Now, this is a very ominous ghost town. You learn that Anne Frank and her family were designated upon arrival to reside in the “Punishment Barracks,” and in your mind, you can hardly process what the term “punishment” means in the context of a Nazi concentration camp. But, she survived what must have been a truly horrifying experience and, with her sister, endured Westerbork only to await even grimmer future experiences after leaving.
You’ll see outlines of buildings designated as workshops where Dutch Jews were virtual slaves and the Kommandant’s house is preserved – enclosed in glass like a greenhouse, a testament to evil.
Next to this house are informational signs, like billboards, enlarged photos of the various commanders of Westerbork with a synopsis of their various evil deeds, including one smiling, blonde commander who personally executed several hundred prisoners with his handgun. Yes, I said several hundred. It is hard to absorb.
Other monuments include the twisted railroad tracks leaving the camp toward Poland, and a huge memorial of small stones representing the thousands of individual victims who came and went, never to return. And, always, you are aware of the threatening barbed-wire enclosures which surround you and symbolize the feeling of entrapment.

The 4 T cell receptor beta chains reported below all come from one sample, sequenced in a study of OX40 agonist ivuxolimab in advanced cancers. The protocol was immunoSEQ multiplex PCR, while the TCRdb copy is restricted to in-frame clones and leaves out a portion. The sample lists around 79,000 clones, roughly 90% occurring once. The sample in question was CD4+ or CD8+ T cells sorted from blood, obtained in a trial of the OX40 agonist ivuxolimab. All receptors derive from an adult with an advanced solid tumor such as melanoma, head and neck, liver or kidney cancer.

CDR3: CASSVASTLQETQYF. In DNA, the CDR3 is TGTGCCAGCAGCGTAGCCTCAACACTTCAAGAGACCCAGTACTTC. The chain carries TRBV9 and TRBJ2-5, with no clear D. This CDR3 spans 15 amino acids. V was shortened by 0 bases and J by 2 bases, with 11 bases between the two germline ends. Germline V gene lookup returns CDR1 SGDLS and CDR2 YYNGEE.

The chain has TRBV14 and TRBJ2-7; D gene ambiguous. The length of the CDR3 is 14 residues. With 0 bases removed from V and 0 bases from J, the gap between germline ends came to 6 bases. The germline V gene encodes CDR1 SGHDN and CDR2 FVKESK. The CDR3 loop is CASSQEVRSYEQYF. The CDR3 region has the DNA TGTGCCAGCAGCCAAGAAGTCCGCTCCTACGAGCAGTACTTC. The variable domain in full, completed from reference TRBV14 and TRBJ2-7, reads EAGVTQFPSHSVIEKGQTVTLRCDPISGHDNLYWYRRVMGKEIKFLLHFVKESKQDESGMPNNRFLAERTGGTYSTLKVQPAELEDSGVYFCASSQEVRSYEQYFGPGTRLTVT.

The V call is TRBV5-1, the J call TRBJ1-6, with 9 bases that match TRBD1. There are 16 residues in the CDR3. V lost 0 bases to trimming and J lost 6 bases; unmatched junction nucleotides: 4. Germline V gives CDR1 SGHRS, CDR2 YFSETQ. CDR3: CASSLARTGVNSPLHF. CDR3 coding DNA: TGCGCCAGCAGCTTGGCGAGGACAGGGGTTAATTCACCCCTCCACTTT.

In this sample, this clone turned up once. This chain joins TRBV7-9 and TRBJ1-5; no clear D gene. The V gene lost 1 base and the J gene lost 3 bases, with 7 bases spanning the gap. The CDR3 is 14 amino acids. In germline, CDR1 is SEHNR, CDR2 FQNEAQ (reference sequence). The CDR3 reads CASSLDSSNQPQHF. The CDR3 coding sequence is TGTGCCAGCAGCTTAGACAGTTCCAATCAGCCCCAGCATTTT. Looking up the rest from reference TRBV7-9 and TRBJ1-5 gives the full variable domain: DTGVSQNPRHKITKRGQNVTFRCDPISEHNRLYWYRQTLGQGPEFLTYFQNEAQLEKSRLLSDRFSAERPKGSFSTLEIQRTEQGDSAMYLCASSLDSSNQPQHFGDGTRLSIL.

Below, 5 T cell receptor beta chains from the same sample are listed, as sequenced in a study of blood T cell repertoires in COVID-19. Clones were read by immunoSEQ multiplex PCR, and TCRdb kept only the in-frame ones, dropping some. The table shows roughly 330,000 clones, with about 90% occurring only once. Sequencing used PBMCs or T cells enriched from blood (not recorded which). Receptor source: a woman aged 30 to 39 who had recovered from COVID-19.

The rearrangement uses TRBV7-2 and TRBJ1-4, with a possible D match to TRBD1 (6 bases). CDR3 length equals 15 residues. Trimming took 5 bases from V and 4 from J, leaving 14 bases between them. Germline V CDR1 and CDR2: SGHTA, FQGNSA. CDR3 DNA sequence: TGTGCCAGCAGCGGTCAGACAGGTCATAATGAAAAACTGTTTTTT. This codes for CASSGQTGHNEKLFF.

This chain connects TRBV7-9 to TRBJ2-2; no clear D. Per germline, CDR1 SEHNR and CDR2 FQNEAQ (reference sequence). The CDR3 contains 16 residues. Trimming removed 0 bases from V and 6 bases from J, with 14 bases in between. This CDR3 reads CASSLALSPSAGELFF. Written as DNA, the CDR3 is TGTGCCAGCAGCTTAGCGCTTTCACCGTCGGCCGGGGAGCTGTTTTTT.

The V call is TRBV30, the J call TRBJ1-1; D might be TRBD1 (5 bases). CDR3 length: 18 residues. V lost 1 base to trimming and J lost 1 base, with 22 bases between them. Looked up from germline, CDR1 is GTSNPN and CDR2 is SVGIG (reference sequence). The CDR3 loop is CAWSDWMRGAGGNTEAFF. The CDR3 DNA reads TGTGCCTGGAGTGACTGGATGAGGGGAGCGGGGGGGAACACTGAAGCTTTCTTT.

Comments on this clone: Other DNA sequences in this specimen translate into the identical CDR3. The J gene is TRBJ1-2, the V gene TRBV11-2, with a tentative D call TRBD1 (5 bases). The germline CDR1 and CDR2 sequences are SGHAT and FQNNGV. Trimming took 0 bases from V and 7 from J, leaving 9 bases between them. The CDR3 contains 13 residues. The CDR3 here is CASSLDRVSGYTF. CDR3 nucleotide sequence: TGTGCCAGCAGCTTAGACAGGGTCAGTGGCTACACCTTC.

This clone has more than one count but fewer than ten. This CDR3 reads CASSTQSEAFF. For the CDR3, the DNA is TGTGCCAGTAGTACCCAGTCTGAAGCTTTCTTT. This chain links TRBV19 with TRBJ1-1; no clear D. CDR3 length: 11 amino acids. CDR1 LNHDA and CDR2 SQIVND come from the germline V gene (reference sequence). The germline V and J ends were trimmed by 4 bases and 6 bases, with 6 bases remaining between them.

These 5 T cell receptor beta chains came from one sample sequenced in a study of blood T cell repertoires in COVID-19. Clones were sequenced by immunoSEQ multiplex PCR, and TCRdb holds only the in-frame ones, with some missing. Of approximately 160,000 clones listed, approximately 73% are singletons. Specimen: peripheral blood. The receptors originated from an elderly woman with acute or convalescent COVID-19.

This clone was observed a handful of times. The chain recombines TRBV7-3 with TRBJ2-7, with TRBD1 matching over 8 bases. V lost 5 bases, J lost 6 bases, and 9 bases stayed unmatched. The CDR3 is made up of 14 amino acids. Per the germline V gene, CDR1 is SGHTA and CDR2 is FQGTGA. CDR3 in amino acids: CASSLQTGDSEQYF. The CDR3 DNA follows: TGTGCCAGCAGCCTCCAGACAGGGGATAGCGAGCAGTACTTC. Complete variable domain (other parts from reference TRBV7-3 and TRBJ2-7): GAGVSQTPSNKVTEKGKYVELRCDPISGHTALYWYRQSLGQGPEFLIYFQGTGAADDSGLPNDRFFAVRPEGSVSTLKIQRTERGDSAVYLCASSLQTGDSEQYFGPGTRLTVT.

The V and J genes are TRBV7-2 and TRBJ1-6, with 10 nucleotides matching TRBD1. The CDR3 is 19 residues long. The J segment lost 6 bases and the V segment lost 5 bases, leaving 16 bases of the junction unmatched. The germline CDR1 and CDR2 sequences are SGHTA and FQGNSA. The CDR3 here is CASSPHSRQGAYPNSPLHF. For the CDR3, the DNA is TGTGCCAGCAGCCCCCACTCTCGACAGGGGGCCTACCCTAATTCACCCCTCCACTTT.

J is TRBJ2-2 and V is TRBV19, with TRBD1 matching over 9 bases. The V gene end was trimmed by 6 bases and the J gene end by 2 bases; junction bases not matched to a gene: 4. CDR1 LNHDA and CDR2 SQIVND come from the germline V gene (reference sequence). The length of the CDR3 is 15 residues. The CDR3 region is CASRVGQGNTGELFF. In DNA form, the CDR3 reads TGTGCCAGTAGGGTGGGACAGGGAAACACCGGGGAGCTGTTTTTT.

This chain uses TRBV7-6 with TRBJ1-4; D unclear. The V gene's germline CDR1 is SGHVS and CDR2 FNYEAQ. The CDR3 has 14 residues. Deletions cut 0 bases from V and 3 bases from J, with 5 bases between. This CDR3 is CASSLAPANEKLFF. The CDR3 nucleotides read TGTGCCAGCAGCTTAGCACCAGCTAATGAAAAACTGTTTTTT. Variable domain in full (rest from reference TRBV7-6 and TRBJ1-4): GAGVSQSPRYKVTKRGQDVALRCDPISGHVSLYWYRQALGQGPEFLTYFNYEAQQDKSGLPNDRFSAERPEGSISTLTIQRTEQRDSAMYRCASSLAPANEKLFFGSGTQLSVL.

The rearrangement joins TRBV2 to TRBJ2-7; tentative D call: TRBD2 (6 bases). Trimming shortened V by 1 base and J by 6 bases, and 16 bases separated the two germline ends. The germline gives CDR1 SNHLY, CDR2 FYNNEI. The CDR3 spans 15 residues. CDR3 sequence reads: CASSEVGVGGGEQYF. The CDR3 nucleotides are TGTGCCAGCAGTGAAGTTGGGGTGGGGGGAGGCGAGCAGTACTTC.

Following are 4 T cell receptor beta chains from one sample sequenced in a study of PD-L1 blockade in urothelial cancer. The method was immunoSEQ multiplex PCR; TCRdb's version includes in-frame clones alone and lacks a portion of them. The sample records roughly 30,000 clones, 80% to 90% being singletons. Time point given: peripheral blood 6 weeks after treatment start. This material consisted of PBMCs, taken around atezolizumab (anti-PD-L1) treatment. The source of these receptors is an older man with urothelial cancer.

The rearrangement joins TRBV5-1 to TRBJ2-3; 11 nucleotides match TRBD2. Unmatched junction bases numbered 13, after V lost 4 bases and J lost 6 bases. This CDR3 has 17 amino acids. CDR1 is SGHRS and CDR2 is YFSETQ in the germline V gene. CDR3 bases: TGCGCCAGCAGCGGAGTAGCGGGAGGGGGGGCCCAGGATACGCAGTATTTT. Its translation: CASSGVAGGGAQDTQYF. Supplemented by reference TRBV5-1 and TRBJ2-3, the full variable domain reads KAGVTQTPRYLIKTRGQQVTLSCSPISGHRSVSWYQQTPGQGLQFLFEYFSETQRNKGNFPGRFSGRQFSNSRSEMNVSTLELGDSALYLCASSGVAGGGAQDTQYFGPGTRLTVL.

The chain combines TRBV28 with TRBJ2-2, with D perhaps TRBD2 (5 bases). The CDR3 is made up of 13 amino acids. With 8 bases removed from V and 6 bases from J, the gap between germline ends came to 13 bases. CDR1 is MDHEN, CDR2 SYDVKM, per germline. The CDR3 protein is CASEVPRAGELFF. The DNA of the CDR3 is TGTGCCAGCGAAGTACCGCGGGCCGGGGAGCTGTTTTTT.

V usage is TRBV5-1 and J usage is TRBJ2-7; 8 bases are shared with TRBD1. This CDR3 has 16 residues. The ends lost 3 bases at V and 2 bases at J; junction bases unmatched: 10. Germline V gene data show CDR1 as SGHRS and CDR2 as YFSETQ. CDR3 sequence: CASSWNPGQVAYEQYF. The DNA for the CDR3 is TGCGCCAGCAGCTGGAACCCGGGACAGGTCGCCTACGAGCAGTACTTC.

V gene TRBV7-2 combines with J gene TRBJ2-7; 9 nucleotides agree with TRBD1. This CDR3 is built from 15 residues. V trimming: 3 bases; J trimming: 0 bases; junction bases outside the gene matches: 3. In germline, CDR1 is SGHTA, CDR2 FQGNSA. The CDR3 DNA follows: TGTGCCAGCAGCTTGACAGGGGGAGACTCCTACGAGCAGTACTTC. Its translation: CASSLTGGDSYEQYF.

One lone representative guard tower looms, a monument to oppression, and visitors today can only use their imagination to try to feel what it must have been like to be a prisoner at Westerbork concentration camp, the terror, the hopelessness, the fear.
Most tourists come to happy Holland to cruise the canals on a tour boat, or view the glorious tulip fields at Kuekenhof, or enjoy the iconic works of Rembrandt, Vermeer and Van Gogh in amazing museums and art galleries. The Netherlands is such a beautiful, tolerant and peaceful place. It’s why I keep coming back, year after year. Ik hou van Nederlands!
But, even in the sunny tolerance and peacefulness of this wonderful land, it’s important to understand the full history and appreciate the good days we currently have. The Westerbork concentration camp is such a place. We must never forget that. Tot ziens!
Feature Image: Bert Kaufmann/Flickr